I grew up in a time when mental health wasn't discussed often. Saying I felt sad or upset would result in friends poking fun at me and calling me sensitive, so I had no option but to suppress my feelings. I can recall times when I would mention being sad and not wanting to be at home and people would respond with, “Aw, poor Danny is sad and wants attention again.”
Unfortunately, that got me to a point where I was constantly having internal battles with myself because I didn't know what or how I was feeling in certain situations.
I had no one to talk to because I felt judged or like I would be seen as “less than,” because men aren't supposed to be vulnerable, right?
That's why I was so reluctant at first to go to therapy and actually address my mental health, but I'm glad I did. The panic attacks and the waves of depression continued to get worse and I needed help with what was going on in my head and making me act like that.
I went to therapy at age 23 and found that I’d been battling anxiety, depression, and OCD—and I’d been white-knuckling it my whole life. My psychologist recommended someone I could go to for medication, which I was completely against. I felt like everyone would judge me if they knew. “I can't be on medication! That means I'm crazy!” I would tell him.
We decided to work a lot on my self-confidence and my becoming comfortable discussing my emotions. Part of my OCD is always wanting to appease others and make others happy, and I would always put my own feelings aside. It got progressively worse and the panic attacks became more frequent. They would happen if I wanted to go out with my friends, go out to dinner, or make any other decision involving another person because I cared so much about how others viewed me.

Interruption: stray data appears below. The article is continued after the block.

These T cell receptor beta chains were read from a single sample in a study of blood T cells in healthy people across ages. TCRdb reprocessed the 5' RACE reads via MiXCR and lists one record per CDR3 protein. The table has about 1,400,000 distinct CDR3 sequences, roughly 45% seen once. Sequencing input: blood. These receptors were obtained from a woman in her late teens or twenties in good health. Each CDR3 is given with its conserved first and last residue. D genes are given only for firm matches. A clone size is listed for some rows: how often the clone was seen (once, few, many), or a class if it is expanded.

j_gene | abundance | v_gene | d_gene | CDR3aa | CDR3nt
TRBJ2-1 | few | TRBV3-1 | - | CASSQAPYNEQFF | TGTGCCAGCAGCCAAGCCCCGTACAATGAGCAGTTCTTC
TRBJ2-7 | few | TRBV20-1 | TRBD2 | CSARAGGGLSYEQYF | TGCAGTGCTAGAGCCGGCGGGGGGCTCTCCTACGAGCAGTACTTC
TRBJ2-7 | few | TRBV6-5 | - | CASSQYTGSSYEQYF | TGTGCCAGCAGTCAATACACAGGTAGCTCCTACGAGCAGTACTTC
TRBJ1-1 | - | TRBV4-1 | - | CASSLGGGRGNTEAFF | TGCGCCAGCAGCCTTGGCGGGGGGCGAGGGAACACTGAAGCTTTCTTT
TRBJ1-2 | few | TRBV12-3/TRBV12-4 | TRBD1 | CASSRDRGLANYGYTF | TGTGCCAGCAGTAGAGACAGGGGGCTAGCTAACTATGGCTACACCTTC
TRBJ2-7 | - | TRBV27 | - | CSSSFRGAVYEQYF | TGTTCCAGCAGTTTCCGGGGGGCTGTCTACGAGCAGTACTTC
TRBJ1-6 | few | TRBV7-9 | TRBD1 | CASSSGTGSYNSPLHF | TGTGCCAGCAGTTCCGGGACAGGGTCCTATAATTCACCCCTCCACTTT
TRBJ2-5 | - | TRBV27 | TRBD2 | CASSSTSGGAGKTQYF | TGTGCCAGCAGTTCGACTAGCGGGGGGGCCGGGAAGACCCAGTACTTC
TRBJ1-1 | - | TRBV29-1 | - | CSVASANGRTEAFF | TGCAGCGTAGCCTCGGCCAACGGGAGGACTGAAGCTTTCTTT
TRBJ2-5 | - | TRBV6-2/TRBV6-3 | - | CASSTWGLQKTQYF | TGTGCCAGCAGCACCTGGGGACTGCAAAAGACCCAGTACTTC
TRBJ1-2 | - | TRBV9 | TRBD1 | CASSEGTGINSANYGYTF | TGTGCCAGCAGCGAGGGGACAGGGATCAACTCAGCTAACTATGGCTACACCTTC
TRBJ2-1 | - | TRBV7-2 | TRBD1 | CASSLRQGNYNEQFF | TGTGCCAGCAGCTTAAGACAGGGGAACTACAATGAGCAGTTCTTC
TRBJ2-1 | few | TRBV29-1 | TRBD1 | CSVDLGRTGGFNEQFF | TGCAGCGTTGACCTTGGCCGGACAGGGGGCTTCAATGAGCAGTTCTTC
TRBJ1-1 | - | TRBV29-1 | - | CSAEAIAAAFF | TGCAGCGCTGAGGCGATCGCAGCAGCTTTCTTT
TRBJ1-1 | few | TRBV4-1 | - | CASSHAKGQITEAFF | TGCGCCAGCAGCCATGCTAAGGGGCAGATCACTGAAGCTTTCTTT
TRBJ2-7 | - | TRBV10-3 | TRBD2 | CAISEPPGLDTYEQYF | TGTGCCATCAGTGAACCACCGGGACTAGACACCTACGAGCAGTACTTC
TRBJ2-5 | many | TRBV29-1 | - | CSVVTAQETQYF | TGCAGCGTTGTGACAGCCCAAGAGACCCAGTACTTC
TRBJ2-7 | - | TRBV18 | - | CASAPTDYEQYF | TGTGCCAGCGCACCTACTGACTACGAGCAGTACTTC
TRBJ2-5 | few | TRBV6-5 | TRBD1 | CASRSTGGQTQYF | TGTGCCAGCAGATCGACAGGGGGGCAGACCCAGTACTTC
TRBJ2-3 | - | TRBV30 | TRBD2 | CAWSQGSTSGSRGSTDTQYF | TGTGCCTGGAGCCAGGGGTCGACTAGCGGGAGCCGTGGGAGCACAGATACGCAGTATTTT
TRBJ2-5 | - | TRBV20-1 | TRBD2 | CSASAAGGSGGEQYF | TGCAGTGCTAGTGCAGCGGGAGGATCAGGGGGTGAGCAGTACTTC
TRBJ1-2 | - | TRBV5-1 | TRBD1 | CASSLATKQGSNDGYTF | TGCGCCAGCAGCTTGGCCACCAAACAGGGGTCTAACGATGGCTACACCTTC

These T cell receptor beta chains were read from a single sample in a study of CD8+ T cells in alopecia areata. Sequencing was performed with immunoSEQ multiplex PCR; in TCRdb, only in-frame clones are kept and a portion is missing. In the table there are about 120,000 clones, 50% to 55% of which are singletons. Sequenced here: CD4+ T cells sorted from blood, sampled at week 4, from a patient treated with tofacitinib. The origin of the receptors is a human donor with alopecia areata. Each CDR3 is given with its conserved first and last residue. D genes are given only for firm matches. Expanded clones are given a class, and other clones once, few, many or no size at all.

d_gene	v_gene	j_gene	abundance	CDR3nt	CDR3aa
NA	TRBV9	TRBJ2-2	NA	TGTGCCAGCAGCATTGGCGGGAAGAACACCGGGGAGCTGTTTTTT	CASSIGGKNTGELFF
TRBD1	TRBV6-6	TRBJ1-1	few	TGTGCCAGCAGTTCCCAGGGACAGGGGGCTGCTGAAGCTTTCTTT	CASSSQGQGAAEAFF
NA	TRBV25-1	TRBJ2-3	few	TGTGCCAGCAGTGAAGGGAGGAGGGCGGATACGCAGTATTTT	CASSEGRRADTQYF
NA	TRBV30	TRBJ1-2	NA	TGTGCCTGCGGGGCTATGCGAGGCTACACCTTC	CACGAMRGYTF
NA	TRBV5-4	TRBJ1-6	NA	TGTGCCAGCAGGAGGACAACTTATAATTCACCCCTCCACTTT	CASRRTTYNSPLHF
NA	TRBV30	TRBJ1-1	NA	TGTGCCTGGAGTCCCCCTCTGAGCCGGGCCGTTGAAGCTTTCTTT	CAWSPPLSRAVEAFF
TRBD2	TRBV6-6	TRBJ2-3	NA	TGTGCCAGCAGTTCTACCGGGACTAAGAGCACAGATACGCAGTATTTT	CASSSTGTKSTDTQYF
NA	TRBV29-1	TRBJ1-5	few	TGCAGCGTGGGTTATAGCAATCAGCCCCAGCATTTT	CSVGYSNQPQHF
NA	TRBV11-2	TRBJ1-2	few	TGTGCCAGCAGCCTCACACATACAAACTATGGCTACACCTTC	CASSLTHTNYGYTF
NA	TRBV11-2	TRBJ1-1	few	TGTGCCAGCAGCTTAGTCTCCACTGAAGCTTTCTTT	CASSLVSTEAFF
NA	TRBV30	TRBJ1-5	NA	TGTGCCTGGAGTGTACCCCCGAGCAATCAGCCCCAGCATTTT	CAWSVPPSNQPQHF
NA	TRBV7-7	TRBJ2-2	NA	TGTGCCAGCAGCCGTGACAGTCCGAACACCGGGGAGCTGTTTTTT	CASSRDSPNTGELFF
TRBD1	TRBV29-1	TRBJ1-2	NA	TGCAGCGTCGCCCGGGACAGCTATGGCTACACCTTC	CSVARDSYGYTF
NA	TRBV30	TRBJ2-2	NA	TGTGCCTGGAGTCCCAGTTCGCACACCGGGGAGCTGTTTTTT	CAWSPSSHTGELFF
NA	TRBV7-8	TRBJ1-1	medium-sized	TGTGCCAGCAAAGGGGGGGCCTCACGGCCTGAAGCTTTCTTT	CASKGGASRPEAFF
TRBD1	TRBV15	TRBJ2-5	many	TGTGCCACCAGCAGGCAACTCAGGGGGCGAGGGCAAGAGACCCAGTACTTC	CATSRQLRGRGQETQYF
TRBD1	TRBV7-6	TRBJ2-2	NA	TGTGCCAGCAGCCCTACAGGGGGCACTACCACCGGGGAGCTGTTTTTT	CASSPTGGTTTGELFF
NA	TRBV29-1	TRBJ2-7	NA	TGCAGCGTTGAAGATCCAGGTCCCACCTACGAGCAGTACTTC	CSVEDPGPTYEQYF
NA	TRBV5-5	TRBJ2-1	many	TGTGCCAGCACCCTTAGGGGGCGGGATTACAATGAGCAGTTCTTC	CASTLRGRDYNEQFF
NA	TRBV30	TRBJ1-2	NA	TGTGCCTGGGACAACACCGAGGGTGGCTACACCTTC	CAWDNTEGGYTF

We decided to go the medication route because I was slowly getting worse, and at that point, I had nothing to lose. Or so I thought.
At that time, I had been in a relationship with someone for a few years and decided to open up to her about these things, which unfortunately didn't go over very well.
“You need medication? You're going to therapy? Are you serious? My family would think so differently of you if they found out,” she told me.
“Why would they think differently of me?” I asked.
“Because that means there's something wrong with you! They'd be very concerned with my well-being if they knew any of this.”
“But I'm still the same person. I'm just a regular guy, like your dad. He wouldn't judge me.”
“No, Danny, you're wrong,” she told me. “You're nothing like him. My father is a man—there's a difference. There are some guys who just can't handle life, and that's okay if you're one of them, but that's not the type of person I want to be with.”
I'll remember that for the rest of my life. Someone telling me that I wasn't a man because I decided to get help with my emotions instead of stuffing them all down.
Obviously, we didn't last too much longer after that, and for a while I felt like she was right. Maybe I couldn't handle life. Maybe I wasn't what society considered to be a man because I wanted to better myself mentally. So, the cycle began again. I felt like I couldn't talk to anyone about my struggles because of how I would be looked at.